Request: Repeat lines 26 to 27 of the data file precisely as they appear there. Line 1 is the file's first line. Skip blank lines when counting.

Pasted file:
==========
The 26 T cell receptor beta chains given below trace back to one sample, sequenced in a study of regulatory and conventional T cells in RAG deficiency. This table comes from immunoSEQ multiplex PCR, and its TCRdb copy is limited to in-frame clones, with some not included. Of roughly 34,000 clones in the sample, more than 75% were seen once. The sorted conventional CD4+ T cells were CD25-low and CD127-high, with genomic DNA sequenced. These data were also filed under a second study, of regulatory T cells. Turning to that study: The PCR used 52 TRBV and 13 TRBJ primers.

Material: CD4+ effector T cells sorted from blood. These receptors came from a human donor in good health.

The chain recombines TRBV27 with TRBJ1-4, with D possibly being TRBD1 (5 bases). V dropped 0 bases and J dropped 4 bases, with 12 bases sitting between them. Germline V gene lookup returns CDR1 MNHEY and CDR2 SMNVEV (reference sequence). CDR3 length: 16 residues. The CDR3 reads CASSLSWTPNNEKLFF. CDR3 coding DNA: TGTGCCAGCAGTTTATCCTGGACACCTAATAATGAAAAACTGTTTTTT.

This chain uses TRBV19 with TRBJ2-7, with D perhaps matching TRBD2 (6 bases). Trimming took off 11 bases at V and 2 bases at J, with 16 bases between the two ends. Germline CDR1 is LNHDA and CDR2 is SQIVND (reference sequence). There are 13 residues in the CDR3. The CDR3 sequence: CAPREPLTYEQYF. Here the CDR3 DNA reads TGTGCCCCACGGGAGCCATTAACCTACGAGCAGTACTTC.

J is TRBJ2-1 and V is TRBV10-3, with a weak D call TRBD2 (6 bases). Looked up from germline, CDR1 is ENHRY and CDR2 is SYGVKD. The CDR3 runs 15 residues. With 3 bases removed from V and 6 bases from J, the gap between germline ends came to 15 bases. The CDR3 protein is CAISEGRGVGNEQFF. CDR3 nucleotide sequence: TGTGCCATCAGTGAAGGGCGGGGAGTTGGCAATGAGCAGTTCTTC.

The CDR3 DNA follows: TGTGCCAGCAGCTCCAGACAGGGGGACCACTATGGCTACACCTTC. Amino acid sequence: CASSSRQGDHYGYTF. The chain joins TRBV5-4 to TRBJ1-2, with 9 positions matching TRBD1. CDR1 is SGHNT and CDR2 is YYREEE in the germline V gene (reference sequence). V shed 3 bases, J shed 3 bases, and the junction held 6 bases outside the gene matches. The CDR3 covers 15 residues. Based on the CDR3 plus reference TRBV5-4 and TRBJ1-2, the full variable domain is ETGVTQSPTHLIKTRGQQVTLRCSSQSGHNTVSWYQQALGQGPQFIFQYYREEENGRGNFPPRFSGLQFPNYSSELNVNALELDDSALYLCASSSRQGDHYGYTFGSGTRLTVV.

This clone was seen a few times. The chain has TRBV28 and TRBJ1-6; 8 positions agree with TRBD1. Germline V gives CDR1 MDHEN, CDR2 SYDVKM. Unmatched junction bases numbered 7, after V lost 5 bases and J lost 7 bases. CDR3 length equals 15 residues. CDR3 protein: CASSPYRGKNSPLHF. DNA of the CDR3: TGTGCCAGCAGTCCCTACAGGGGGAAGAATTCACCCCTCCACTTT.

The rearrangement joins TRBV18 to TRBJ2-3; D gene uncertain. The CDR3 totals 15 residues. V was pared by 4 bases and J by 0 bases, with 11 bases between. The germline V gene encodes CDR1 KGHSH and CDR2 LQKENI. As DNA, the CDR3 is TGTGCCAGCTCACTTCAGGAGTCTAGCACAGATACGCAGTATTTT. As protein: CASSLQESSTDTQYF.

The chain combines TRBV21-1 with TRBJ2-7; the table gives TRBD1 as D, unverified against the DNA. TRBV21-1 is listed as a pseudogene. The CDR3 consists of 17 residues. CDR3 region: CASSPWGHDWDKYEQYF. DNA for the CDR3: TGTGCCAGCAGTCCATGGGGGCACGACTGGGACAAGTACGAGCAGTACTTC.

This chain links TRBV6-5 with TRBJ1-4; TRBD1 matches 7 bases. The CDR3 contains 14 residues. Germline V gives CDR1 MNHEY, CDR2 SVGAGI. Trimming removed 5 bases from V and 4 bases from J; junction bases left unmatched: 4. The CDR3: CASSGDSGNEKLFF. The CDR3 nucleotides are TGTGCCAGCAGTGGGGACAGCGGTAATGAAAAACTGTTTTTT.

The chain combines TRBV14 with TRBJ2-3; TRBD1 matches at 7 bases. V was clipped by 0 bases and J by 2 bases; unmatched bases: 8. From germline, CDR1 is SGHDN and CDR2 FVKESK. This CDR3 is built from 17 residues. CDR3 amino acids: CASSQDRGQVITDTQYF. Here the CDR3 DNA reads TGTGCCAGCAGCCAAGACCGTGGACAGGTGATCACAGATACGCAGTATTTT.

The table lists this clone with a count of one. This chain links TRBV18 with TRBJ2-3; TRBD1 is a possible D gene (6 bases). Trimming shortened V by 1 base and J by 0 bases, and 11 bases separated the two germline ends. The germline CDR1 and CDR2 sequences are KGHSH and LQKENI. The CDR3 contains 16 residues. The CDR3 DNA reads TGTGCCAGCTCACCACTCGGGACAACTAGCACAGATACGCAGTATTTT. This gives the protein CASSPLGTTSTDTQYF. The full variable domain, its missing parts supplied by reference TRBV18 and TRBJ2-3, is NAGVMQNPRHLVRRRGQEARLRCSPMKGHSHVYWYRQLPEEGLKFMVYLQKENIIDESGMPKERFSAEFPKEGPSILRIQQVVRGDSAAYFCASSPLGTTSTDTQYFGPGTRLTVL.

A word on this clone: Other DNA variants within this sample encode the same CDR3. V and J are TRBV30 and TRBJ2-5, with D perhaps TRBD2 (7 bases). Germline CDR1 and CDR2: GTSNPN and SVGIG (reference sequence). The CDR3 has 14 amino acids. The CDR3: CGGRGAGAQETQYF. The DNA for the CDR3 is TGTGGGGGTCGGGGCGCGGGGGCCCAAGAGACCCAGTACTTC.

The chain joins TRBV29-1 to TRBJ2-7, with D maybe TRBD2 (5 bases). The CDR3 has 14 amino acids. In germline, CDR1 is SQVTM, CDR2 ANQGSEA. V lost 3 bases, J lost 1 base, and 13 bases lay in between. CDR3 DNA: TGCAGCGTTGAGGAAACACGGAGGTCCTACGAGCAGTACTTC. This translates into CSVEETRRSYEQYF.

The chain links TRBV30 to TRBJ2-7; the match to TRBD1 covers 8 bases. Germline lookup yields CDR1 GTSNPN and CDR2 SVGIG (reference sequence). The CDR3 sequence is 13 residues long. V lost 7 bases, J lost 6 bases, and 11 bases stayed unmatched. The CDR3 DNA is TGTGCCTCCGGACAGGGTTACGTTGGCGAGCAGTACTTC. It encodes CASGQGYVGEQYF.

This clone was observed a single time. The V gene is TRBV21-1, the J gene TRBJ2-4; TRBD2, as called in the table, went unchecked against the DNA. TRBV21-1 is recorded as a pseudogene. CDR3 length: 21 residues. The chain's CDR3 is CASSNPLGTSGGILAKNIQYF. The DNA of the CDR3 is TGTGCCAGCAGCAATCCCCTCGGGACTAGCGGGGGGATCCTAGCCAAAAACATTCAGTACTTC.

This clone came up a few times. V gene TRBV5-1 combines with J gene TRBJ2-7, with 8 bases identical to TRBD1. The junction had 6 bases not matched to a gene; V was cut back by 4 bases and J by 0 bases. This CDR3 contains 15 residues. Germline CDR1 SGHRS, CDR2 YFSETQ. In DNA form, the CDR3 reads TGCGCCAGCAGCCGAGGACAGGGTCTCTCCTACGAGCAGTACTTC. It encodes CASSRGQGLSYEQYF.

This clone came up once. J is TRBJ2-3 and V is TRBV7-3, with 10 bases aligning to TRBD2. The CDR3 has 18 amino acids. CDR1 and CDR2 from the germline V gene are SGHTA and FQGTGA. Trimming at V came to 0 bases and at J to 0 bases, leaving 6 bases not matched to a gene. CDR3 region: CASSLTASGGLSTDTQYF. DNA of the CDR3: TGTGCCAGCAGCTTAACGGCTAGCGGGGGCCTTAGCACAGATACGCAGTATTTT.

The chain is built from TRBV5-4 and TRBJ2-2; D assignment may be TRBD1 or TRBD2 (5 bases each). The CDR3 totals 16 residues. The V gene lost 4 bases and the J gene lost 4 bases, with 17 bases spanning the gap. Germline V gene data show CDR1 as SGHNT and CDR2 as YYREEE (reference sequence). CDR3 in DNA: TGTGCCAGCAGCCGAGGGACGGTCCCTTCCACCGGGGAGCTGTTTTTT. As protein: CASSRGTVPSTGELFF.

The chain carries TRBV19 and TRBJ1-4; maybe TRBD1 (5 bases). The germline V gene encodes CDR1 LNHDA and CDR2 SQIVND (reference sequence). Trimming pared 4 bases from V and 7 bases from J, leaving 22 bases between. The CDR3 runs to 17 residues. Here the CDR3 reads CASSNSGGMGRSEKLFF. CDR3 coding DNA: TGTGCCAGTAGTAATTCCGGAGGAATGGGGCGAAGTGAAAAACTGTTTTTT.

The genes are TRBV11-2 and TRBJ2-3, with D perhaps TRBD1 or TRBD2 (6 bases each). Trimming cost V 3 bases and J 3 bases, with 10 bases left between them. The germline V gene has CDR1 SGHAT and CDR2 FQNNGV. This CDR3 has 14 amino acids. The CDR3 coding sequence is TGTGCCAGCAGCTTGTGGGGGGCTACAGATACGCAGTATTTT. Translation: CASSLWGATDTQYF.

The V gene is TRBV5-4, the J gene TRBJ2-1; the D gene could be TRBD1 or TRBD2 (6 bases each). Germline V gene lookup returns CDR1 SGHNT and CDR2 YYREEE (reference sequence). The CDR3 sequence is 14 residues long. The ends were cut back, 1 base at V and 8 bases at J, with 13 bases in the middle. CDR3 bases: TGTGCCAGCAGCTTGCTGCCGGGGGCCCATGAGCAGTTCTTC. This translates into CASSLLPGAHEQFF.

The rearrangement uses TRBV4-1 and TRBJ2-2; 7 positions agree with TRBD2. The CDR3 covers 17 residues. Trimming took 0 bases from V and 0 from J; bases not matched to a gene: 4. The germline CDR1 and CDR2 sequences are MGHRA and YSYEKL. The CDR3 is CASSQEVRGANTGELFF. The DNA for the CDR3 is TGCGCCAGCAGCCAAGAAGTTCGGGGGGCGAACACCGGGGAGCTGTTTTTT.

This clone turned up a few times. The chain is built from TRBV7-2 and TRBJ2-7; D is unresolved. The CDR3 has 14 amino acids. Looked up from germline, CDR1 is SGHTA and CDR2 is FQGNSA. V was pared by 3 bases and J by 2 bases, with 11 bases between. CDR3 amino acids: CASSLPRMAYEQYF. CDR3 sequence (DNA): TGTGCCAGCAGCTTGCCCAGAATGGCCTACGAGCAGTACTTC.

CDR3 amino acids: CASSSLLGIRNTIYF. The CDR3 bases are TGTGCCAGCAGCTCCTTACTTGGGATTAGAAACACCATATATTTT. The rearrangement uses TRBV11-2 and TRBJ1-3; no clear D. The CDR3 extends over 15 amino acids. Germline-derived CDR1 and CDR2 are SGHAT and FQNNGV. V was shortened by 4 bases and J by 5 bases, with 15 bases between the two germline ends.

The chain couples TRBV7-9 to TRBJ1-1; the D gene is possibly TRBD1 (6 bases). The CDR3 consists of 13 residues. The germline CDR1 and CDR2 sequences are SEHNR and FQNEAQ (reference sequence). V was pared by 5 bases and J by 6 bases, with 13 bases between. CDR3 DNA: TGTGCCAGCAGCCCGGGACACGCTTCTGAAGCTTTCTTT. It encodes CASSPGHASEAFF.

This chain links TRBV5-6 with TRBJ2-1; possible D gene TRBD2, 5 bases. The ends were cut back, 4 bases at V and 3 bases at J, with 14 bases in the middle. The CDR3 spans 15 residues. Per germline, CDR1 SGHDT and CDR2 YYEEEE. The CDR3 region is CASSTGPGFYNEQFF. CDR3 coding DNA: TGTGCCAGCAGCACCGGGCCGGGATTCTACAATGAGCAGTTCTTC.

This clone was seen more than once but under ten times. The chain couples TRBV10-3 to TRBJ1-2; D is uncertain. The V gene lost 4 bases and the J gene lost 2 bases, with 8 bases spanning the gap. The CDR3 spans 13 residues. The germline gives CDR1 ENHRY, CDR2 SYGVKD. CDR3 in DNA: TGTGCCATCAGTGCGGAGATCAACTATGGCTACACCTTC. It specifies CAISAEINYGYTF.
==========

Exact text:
The chain couples TRBV7-9 to TRBJ1-1; the D gene is possibly TRBD1 (6 bases). The CDR3 consists of 13 residues. The germline CDR1 and CDR2 sequences are SEHNR and FQNEAQ (reference sequence). V was pared by 5 bases and J by 6 bases, with 13 bases between. CDR3 DNA: TGTGCCAGCAGCCCGGGACACGCTTCTGAAGCTTTCTTT. It encodes CASSPGHASEAFF.

This chain links TRBV5-6 with TRBJ2-1; possible D gene TRBD2, 5 bases. The ends were cut back, 4 bases at V and 3 bases at J, with 14 bases in the middle. The CDR3 spans 15 residues. Per germline, CDR1 SGHDT and CDR2 YYEEEE. The CDR3 region is CASSTGPGFYNEQFF. CDR3 coding DNA: TGTGCCAGCAGCACCGGGCCGGGATTCTACAATGAGCAGTTCTTC.